"There’s jazz-level musicianship throughout, and yet, crowd pleaser that he is, Wobble never ceases to entertain. As a live date, they’re staggeringly good and The Usual Suspects effectively duplicates the dancehall experience for armchair skankers."
Jim Jones & The Righteous Mind - Super Natural
"Jim Jones’s speciality lies in providing soundtracks for end times, and with The Righteous Mind in tow, he’s fired up a funeral pyre of rare intensity."
Low Cut Connie - Dirty Pictures (Part 1)
"If Jerry Lee Lewis had been born four decades later and a thousand miles north-east, he might have produced the kind of gutsy piano boogie that this East Coast quintet specialise in."
Mark Lanegan Band - Gargoyle
"Blessed with a tar-thick and nicotine-stained baritone growl that oozes experience and a life fully lived, there’s a convincing argument to be made that Mark Lanegan could make even a kebab shop menu sound compelling."
Mastodon - Emperor Of Sand
"Each song is a protest song against the inevitable End. Andromeda, for example, sounds like each band member trying to pile down the same hole at once with full kit in tow."
Night Ranger - Don't Let Up
"Don’t Let Up offers few surprises, though that was never the intention. Consistency remains Night Ranger’s watchword, something that repeated spins enhances."
Paul Weller - A Kind Revolution
"At an age when most artists are keener to trudge up and down the nostalgia circuit, making albums that even they don’t want to listen to, Paul Weller is enjoying an enviable creative resurgence. Let’s hope it never stops."
Pond - The Weather
"Edge Of The World pt 1 contemplates migrating to more inviting corners of the universe, then again, opener 30000 Megatons, which suggests we deserve nuclear destruction over a slow-building Krautrock pulse, also notes, ‘If I was the man in the moon I wouldn’t let us in’.
Pride Of Lions - Fearless
"Post-Survivor – he left them in 1996 – Jim Peterik and vocal sidekick Toby Hitchcock have carved a 14-year career as Pride Of Lions. Their fifth studio set is crammed with songs that only Peterik could have written. In some ways he’s the Jim Steinman of melodic rock, his pompousness immediately recognisable."
Procul Harum - Novum
"What’s equally impressive is the might of Brooker’s voice, which has lost none of its vigour in the 50 years since he first skipped the light fandango."
Rainbow - Live in Birmingham 2016
"Blackmore has lost none of his mojo and any fears that he might be taking the piss, as is his wont, evaporate as soon he fires his opening salvo..."
Ray Davies - Americana
"The news is good though: Davies is in terrific, matchless voice, his storied career standing up to a sprawling treatment without too much drag."
Roger Waters - Is This The Life We Really Want?
"It’s almost like he’s got Disgust Tourette’s: there are ‘shits’ and ‘fucks’ liberally splattered over the lyrics, as though he can’t contain his contempt. But it’s artfully done."
Royal Blood - How Did We Get So Dark?
"This record pumps Royal Blood forward without diluting their strengths. They might have to tweak something next time around, but by then they could well be the biggest young rock band in the world."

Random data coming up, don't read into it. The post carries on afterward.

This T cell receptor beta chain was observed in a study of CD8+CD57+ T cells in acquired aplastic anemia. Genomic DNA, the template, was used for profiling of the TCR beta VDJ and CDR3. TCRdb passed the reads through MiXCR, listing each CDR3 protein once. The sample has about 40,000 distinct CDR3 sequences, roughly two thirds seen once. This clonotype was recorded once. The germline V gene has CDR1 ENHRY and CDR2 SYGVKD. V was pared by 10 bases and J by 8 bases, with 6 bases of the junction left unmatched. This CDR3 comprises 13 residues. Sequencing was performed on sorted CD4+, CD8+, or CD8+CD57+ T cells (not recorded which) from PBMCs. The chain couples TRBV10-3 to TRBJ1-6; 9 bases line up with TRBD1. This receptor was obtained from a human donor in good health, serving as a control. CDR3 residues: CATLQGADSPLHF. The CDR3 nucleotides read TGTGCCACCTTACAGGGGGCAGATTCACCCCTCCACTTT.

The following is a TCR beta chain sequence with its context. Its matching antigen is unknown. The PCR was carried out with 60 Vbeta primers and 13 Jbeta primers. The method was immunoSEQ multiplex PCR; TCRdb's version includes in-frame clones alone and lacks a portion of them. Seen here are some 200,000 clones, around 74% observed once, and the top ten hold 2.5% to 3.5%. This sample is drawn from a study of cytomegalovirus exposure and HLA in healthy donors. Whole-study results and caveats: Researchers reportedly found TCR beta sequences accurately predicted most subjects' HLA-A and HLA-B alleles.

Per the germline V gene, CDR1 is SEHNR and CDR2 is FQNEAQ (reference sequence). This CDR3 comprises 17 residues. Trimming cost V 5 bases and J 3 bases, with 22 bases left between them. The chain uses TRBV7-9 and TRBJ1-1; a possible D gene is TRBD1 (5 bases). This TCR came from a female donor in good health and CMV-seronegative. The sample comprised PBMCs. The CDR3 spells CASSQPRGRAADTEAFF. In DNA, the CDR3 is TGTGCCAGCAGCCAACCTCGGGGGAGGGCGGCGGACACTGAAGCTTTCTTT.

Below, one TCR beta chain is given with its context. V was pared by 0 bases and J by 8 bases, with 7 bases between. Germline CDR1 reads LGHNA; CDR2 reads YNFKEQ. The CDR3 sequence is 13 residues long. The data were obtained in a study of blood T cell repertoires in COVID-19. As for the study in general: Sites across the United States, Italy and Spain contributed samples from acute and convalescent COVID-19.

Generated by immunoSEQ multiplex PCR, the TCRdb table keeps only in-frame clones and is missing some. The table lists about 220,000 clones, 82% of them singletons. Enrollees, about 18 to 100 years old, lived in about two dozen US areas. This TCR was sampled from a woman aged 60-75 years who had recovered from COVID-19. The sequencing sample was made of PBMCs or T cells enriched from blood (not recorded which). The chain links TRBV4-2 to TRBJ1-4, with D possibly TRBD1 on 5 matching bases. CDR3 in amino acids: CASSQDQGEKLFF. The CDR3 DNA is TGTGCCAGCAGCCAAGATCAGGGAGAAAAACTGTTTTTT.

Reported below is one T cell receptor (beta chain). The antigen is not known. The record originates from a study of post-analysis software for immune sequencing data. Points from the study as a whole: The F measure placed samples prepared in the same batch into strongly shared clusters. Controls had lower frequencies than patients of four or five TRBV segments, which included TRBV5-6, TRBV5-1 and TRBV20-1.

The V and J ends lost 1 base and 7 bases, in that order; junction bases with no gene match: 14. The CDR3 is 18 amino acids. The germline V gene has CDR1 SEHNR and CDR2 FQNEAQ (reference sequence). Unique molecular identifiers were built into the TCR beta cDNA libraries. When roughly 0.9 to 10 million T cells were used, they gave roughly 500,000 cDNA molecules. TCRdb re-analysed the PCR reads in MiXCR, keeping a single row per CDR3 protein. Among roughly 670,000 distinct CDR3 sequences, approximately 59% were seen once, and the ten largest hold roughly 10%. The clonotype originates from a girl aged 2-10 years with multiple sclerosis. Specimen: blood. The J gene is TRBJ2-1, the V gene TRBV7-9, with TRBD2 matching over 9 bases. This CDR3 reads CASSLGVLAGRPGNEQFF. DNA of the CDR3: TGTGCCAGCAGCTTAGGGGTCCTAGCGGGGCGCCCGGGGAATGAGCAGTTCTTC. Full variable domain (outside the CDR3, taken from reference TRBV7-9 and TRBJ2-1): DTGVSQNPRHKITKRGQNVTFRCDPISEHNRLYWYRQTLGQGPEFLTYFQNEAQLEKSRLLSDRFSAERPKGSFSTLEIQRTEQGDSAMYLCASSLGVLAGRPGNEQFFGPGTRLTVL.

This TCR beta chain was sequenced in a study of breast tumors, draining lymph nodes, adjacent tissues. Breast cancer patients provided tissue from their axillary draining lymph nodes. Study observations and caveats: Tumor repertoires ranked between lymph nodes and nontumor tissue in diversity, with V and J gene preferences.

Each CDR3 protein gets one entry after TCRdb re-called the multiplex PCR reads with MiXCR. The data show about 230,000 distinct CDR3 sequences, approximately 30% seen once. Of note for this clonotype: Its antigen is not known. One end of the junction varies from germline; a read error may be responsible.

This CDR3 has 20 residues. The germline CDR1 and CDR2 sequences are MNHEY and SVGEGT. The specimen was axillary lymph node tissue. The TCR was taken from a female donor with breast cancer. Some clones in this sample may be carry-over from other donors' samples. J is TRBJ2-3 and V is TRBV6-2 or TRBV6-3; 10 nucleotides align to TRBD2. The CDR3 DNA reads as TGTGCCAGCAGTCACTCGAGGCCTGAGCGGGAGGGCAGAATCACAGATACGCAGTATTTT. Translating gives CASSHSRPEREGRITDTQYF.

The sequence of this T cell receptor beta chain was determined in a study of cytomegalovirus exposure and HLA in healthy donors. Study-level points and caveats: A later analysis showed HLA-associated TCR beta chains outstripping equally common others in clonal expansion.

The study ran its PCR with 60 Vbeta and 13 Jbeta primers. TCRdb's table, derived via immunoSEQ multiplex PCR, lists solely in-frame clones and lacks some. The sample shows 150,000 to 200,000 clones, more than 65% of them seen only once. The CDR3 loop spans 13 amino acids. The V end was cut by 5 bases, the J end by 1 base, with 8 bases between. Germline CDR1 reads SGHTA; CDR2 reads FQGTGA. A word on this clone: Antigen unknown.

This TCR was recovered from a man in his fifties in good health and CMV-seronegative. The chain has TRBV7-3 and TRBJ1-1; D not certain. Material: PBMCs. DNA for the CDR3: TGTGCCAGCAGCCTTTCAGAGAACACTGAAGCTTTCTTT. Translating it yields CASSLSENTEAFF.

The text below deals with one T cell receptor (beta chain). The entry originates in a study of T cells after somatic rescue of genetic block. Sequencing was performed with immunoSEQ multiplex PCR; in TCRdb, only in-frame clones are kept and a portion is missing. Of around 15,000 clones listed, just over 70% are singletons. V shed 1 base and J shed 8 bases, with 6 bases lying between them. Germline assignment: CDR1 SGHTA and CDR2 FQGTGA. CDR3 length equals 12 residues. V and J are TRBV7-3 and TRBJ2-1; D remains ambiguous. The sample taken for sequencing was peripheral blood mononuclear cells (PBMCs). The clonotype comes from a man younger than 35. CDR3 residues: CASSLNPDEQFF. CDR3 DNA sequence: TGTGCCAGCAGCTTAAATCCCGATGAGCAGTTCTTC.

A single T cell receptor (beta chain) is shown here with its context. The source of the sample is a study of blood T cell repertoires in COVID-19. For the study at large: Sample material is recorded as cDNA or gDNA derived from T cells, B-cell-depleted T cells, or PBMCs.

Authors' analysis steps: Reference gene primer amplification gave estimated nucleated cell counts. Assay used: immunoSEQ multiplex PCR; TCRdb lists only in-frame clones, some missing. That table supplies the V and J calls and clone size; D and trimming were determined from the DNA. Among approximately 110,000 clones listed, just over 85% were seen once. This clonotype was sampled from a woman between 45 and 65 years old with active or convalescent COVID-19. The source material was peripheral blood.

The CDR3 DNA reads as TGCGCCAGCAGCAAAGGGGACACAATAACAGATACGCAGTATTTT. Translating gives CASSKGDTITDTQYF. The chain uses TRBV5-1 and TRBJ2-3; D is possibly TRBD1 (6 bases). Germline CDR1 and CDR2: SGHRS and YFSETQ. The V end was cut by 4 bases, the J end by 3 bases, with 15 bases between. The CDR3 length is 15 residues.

Royal Thunder - Wick
"WICK is the peak of their career thus far – a rich, well-paced hybrid of heavy Led Zeppelin hoodoo, Fleetwood Mac romance (but harder and darker) and raw emotion."
Sepultura - Machine Messiah
"So while there’s enough thrash and power metal to satisfy bestial tastes, there’s also considerable progressive affectations, owing much to Iron Maiden, Rush and even Yes."
Sharks - Killers Of The Deep
"Time has wrought changes on Sharks’ sounds, and now their rock is more melodic, but it’s very effective. From the jittery Music Break Out to the very catchy Ya Ya Pop, this is a smart, shiny collection and a surprising return."
Sheryl Crow - Be Myself
"The record oozes confidence and spunky attitude – a far cry from her more recent country records "
Steel Panther - Lower The Bar
"Panther are essentially a stand‑up comedy spectacle. But at least Lower The Bar adds several more arena-shafting classics to their swollen arsenal of eye-watering filth."
Steve Hackett - The Night Siren
"The guitarist’s latest showpiece is a bold, eclectic mix of multicultural sounds fashioned into his preferred bombastic but rousing rock format, and it displays broad scope while hitting the bullet points his fans demand."
Styx - The Mission
"The Mission is right up there with the very best of Styx, a remarkable achievement considering it’s 45 years since they signed their first recording contract."
The Afghan Whigs - In Spades
"It should come as no surprise, that In Spades traverses evocative concepts such as mortality and the supernatural while, naturally, throwing in a bit of trademark sleaze."
The Black Angels - Death Song
"If anything, Death Song is their heaviest to date, a toxic draught of garage-rock and booming psychedelia that buzzes with echo and reverb."
The Chris Robinson Brotherhood - Betty's Blend's Volume 3: Self-Rising Southern Blends
"At times, it’s dazzling. Opener I Ain’t Hiding is a funky meditation on the rock’n’roll lifestyle which is almost unrecognisable from the jittery rendition on the Crowes’ final opus, Before The Frost… Until The Freeze."
The Flaming Lips - Oczy Mlody
"An immersive musical fairy tale involving wizards and dragons, Oczy Mlody could have been a retreat into childlike whimsy, but it’s mostly a thing of widescreen wonder and vivid beauty, sounding in places like Super Furry Animals with a Hollywood-sized special-effects budget."
The Magpie Salute - The Magpie Salute
"The Magpie Salute connect to his old band in more ways than its avian moniker, the nine-headed collective feeding from the same riffy traditions of blues, soul and gospel."
The Picturebooks - Home Is A Heartache
"For this second album, German duo Fynn Claus Grabke and Philipp Mirtschink recorded in a rural barn, strapped esoteric Native American percussion to their feet, wrote songs based on imaginary movies and swore off records “so we didn’t get influenced by our idols".
The Weeks - Easy
"Muted horns raise the irresistible Ike up; the down-at-heel Hands On The Radio laments over a lattice of electric organ, trumpets and Cyle Barnes’ lovely vocal; and the chiming Sevens could have appeared on a Paul Westerberg album. All in all, it’s almost magical."
Thunder - Rip It Up
"In the past, Thunder have drifted away from what they were best at by striving to repeat it. This album might not be as immediate as Wonder Days, but time could prove it’s stronger."
Todd Rundgren - White Knight
"Rundgren tricks abound in the sonics – he’s a master of the synth and the Beach Boys chorus, but the overall mood is on point. Checkmate, and don’t press the red button."